Originally Published on USA Today
After President Trump's surprise firing of FBI Director James Comey, the flurry of comparisons to President Nixon started to fly. But the comparison could just as easily have been made to Trump's intentions toward criminal justice.
Trump campaigned on law and order, stating that under his watch "safety would be restored." He was echoing the campaign promises made by Nixon during his 1968 run, where he announced, "We are to restore order and respect for law in this country."
The Nixon administration was decisive, setting the trend for the enactment of a series of law-and-order regulations. Now, it appears the Trump administration is following suit. Last week, Attorney General Jeff Sessions ordered stricter federal criminal sentencing guidance. Prosecutors should "charge and pursue the most serious, readily provable offense," he wrote, a move that will increase incarceration rates.
The United States has 2.2 million people in prisons and jails — a 500% increase over the past four decades. It has dubiously earned America the most-incarcerated-country-in-the-world award. However, between 2010 and 2015, the national imprisonment rate actually declined 8.4%. For the first time in 40 years, the number of prisoners started to decrease instead of increasing yearly. Notably, the nation's crime rate remained at a 20-year low. Criminal justice finally appeared to be going in the right direction.
Then Trump took office.
Trump says one thing, proposes another
In February, barely a month into his administration, the Department of Justice made the most pronounced change. It decided to reinstate the use of private prisons for federal incarceration, rescinding a key order made by the Obama administration just months earlier to "phase out" their use. In the memo, Sessions said private prisons were necessary "to meet the future needs of the federal correctional system." In other words, the law-and-order mantra of Trump's campaign was about to be realized — incarceration rates are about to ramp up.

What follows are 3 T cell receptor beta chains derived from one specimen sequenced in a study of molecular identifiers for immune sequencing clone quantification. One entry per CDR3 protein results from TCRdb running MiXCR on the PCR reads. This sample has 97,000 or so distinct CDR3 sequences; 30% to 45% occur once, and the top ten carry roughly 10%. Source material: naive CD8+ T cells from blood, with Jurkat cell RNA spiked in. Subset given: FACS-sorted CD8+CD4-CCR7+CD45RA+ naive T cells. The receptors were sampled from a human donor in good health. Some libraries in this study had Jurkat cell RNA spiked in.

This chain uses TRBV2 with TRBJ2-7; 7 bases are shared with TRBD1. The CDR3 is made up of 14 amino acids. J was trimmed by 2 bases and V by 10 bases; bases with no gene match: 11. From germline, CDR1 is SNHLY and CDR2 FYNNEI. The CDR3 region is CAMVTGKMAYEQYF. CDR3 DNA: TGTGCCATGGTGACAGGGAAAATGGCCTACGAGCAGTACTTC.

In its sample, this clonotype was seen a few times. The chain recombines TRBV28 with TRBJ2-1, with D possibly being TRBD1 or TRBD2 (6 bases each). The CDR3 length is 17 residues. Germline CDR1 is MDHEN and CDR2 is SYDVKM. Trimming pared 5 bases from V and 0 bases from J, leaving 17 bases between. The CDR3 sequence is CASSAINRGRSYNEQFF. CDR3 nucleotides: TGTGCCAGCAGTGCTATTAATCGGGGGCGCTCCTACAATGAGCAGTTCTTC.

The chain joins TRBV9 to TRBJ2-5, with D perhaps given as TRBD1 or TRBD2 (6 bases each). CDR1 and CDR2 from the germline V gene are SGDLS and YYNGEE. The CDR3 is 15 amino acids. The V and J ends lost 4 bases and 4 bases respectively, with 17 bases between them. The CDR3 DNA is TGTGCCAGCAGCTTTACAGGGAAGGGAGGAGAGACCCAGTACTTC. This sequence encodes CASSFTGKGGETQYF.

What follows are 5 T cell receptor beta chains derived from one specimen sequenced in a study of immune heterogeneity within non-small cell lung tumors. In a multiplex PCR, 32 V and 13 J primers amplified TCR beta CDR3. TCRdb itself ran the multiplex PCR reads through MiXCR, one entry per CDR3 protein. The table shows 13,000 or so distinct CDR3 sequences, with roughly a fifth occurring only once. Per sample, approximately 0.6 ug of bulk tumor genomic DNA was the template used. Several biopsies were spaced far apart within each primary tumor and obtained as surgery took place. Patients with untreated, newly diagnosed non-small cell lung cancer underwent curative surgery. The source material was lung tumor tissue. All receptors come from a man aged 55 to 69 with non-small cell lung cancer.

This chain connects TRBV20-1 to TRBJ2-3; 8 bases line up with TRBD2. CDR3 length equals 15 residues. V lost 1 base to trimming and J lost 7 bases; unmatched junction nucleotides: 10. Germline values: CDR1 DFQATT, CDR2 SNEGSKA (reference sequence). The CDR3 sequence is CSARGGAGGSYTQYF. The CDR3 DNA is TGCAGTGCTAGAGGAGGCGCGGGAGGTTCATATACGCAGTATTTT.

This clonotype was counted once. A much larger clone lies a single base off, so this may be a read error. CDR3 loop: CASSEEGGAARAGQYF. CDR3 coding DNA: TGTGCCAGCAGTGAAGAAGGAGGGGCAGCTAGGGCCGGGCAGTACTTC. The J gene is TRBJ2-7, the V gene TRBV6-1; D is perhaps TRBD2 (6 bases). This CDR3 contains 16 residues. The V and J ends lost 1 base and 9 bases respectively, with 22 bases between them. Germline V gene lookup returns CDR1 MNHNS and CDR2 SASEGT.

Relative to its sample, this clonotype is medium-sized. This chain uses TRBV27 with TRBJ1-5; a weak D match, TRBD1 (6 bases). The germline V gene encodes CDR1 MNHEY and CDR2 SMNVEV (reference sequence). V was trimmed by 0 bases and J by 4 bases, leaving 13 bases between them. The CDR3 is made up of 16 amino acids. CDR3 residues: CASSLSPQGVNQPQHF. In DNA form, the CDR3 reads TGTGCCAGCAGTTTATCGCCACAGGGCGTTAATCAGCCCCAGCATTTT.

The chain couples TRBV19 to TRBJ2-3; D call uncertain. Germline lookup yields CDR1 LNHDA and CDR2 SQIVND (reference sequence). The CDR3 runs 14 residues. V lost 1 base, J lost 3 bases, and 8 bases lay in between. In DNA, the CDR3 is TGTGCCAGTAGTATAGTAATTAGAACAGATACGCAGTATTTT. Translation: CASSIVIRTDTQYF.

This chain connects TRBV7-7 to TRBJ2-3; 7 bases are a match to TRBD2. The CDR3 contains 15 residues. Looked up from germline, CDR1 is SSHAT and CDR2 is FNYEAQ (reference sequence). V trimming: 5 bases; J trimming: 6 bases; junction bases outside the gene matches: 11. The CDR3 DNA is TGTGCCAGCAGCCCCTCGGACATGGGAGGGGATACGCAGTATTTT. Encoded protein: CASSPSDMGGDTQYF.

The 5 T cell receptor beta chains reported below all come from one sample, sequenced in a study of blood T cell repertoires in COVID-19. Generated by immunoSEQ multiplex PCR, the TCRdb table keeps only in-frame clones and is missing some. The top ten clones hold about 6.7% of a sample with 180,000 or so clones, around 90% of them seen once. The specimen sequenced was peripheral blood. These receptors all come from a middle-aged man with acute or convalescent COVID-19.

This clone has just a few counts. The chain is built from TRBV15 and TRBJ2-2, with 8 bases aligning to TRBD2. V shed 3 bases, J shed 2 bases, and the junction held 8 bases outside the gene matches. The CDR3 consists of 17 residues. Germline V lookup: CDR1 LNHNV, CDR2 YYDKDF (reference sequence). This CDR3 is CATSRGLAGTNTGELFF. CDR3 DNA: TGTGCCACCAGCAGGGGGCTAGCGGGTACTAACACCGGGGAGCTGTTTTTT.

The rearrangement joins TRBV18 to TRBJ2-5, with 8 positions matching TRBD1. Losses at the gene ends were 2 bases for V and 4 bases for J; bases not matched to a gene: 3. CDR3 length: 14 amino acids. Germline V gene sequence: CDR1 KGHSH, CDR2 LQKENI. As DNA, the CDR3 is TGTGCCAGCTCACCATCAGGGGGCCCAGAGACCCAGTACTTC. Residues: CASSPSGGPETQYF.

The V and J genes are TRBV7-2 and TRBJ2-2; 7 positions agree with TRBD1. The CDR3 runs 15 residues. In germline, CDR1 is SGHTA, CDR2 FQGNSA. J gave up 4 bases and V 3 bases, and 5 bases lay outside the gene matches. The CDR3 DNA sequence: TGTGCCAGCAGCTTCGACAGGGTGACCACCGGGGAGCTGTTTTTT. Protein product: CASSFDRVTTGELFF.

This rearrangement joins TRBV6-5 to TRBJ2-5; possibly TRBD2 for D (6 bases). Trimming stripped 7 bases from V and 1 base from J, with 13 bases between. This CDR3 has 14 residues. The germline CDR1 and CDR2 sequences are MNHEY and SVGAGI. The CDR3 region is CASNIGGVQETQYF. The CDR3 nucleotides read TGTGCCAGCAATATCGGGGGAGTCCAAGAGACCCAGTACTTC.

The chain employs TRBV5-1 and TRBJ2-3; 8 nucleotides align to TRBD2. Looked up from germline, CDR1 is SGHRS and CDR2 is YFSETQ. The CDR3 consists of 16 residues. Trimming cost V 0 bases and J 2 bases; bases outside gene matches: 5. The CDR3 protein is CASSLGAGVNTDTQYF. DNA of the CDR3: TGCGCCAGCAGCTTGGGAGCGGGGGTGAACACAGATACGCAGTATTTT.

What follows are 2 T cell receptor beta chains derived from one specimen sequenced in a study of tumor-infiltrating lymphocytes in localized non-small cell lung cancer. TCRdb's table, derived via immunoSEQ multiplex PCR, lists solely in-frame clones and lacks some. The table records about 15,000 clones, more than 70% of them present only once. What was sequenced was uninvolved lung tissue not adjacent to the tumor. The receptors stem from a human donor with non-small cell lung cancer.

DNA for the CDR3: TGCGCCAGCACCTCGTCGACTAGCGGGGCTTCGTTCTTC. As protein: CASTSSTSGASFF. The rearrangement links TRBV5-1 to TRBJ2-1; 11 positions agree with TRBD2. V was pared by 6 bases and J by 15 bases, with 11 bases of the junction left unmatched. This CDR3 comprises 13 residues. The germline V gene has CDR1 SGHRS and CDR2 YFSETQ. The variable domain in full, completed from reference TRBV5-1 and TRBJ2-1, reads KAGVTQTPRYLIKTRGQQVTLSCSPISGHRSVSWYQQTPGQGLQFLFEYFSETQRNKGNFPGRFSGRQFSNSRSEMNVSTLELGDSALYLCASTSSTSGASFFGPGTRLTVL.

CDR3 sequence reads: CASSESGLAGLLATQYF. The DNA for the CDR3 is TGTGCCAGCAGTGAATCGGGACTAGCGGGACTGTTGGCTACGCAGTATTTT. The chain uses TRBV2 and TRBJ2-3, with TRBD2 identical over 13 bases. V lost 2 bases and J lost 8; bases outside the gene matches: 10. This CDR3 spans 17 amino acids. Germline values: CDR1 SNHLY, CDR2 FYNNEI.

But after the fact, the administration released its 2018 budget, indicating an overall reduction in correctional spending. With an announced decrease in Department of Justice spending to the tune of $1.1 billion, his proposed budget actually forecasted a move toward less incarceration — affecting the Crime Victims Fund and the Asset Forfeiture Fund, both designed to reimburse state prisons and county jails for incarcerating undocumented immigrants. Furthering that notion, other crucial funds contributing to mass incarceration were also on the chopping block.
So which is it: a galvanizing of Nixon-sparked mass incarceration or continuing the Obama trend of chipping away at it?
The sentencing guidance formally rescinds the prior administration's policies that successfully lowered federal incarceration rates. Perhaps the biggest clue to the direction of this administration came when the president instituted new executive actions, including the Restoring Community Safety Act, which pledges increased funding for programs that train and assist police. The act was backed up in the proposed budget by a $175 million increase in law enforcement spending. But historically, this is the kind of action that has led to the types of aggressive policing practices that Trump promised on the campaign trail — the sort that heavily contributes to higher incarceration rates.
States, rather than federal government, control most U.S. correctional policy. However, president-enforced spending on increased policing and reactive bolstering of policies surrounding it are what got us into the mass incarceration situation our country is in now. From Nixon through Bill Clinton, this was precisely the way law-and-order promises by presidents have gotten done. Trump and Sessions want to continue this tradition.
For now, the progress of national criminal justice reform seems to have merely stalled. After just a few short months, we have reason to believe we're on the path backwards in history. For those fighting for reforms, it's safest to assume that this is just the calm before the storm. The writing is on the wall.
Bianca Clark is the executive director of Prison Lives, a 501(C)(3) non-profit organization established to educate and enable prisoners to be productive individuals while incarcerated for a positive existence both inside and outside of prison life.